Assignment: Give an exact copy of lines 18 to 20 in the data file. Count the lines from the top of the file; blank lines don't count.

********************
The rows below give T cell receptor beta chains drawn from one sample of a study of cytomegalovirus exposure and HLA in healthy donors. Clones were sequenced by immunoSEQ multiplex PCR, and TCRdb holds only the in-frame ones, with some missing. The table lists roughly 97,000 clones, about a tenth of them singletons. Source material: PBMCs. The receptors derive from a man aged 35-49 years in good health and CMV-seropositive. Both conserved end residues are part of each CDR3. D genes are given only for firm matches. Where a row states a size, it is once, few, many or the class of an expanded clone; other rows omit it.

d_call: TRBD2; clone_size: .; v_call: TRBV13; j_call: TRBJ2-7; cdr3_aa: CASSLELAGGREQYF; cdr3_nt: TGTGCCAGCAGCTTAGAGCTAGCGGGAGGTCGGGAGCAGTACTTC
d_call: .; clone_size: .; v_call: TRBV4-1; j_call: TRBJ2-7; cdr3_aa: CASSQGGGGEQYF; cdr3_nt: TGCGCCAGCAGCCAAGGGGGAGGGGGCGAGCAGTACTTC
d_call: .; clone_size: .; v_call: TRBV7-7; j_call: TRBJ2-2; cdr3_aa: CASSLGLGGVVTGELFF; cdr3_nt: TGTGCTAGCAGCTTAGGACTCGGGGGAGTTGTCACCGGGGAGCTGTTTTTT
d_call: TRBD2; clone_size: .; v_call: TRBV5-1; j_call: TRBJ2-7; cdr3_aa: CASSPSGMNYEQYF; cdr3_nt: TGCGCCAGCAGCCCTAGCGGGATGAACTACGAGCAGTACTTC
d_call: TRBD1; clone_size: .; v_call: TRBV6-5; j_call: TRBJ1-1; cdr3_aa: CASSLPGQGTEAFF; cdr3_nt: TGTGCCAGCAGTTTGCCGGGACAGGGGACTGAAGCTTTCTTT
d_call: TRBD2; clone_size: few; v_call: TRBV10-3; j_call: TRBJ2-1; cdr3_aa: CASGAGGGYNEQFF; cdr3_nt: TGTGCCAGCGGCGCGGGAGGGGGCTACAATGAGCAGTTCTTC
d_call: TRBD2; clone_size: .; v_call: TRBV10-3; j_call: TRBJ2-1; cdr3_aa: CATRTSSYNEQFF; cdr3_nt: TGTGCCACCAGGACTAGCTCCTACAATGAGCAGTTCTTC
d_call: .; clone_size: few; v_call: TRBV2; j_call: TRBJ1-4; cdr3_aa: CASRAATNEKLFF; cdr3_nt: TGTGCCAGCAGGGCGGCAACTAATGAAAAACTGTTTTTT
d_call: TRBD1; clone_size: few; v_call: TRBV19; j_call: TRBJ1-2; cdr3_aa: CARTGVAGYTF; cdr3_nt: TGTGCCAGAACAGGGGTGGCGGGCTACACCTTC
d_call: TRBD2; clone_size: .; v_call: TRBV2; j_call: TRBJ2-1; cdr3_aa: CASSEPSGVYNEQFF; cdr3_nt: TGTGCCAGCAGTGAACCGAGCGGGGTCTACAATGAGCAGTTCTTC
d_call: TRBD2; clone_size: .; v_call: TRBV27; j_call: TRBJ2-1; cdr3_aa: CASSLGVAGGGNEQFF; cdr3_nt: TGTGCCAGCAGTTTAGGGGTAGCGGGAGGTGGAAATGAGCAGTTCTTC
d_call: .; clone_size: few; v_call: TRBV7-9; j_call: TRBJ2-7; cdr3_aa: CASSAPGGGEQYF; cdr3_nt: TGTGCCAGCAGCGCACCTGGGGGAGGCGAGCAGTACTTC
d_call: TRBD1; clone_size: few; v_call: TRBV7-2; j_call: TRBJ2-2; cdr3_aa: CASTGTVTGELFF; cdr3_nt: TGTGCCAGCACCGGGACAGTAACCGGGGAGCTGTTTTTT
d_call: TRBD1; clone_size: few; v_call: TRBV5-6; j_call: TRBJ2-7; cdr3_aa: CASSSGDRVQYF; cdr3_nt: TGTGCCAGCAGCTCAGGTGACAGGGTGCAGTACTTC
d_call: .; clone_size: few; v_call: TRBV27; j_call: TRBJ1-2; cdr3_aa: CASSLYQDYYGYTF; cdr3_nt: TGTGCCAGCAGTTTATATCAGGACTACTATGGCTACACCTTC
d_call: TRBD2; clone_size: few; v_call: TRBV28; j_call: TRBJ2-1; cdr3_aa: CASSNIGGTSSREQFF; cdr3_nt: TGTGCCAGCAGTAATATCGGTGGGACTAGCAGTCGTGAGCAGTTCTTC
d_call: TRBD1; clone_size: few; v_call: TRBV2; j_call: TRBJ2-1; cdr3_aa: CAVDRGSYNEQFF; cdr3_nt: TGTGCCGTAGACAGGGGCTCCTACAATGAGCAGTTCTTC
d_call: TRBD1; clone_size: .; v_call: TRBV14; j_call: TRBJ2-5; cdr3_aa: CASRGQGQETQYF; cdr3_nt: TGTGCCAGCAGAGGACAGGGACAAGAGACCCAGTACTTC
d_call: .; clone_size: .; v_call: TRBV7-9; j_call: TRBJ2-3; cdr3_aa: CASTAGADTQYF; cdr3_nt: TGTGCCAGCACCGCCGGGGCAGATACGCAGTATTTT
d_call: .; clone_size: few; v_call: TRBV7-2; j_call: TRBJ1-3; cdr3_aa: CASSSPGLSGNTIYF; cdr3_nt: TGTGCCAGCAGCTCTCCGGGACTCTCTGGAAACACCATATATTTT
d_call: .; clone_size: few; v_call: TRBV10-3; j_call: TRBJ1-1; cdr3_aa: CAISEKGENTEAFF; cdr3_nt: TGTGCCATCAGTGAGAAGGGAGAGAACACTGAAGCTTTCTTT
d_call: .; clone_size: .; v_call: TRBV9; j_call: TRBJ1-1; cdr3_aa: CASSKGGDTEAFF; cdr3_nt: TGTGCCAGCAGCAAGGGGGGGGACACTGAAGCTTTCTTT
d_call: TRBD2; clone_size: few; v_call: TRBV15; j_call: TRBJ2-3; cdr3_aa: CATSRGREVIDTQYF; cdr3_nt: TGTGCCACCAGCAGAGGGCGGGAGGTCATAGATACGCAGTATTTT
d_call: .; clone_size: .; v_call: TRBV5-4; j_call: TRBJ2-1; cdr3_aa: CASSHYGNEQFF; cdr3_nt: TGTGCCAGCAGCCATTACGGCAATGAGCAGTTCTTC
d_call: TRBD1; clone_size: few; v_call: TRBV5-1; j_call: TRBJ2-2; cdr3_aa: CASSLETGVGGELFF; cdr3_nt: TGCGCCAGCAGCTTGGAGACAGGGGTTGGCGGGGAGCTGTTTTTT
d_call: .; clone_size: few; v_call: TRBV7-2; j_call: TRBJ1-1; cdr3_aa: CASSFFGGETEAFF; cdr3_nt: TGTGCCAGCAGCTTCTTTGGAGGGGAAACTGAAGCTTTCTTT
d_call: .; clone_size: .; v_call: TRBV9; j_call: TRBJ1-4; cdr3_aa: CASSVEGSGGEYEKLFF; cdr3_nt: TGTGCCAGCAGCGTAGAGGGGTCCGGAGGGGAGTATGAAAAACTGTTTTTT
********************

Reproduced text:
d_call: TRBD1; clone_size: few; v_call: TRBV2; j_call: TRBJ2-1; cdr3_aa: CAVDRGSYNEQFF; cdr3_nt: TGTGCCGTAGACAGGGGCTCCTACAATGAGCAGTTCTTC
d_call: TRBD1; clone_size: .; v_call: TRBV14; j_call: TRBJ2-5; cdr3_aa: CASRGQGQETQYF; cdr3_nt: TGTGCCAGCAGAGGACAGGGACAAGAGACCCAGTACTTC
d_call: .; clone_size: .; v_call: TRBV7-9; j_call: TRBJ2-3; cdr3_aa: CASTAGADTQYF; cdr3_nt: TGTGCCAGCACCGCCGGGGCAGATACGCAGTATTTT